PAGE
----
First Alibaba, now Amazon. It seems that for eCommerce leaders, monitoring fraudulent behavior is just one of the tasks that comes with the territory.
In the first of its kind for Amazon, the company has filed a lawsuit against California resident Jay Gentile, who has been accused of operating the website buyazonreviews.com, which produces fake reviews to boost merchants’ products. Other similar sites such as buyamazonreviews.com, bayreviews.net and buyreviewsnow.com are being targeted as part of the suit.
“While small in number, these reviews threaten to undermine the trust that customers, and the vast majority of sellers and manufacturers, place in Amazon, thereby tarnishing Amazon’s brand,” the lawsuit says, according to Geek Wire. “Amazon strictly prohibits any attempt to manipulate customer reviews and actively polices its website to remove false, misleading, and inauthentic reviews.”
The lawsuit claims that the defendants violated trademark laws, created unfair competition on the site and mislead buyers by creating the false reviews. The reviews from Gentile were allegedly “verified reviews” where the sellers would actually ship empty boxes to the reviewers to make it harder for Amazon to realize the purchase was fraudulent.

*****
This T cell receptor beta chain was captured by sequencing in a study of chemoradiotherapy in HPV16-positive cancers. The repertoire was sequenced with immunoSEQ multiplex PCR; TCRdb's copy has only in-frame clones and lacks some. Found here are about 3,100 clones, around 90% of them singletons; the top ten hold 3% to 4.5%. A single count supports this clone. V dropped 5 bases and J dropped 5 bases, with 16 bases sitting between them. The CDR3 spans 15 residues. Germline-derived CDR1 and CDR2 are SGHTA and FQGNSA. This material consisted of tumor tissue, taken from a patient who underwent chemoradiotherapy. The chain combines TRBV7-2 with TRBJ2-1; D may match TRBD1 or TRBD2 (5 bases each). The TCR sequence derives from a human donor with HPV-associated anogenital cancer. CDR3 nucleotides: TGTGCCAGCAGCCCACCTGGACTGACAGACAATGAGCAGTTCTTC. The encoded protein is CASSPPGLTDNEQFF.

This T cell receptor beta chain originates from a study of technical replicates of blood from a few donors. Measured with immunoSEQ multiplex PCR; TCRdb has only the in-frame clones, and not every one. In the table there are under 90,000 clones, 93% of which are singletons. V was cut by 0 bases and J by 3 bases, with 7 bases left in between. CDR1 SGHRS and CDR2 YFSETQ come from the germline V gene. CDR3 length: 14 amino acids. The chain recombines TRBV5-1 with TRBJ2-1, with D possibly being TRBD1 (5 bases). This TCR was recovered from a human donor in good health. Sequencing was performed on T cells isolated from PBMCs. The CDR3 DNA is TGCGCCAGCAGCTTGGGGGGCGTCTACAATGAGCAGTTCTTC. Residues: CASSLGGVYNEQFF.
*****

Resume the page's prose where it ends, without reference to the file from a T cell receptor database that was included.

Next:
“Despite substantial efforts to stamp out the practice, an unhealthy ecosystem is developing outside of Amazon to supply inauthentic reviews,” the suit says. “Defendants’ businesses consist entirely of selling such reviews. …[They] are misleading Amazon’s customers and tarnishing Amazon’s brand for their own profit and the profit of a handful of dishonest sellers and manufacturers. Amazon is bringing this action to protect its customers from this misconduct, by stopping defendants and disrupting the marketplace in which they participate.”
Alibaba has repeatedly faced this same issue and said it’s taken strict measures to combat fraudulent sellers on its marketplaces, but there’s another force in China’s eCommerce market that’s making it harder to regulate: brushing.
This process that’s been uncovered in China’s marketplaces involves a merchant or seller hiring people to make purchases through its sites in order to increase sales and give the merchant a better spot on the marketplaces, also known as “padding” its sales. Brushing works by the vendor finding “brushers” to buy products with its money, and the vendor then sends them fake packages. The so-called “brushers” are then expected to write positive reviews that in turn help that vendor get a higher rank in the marketplaces’ search results.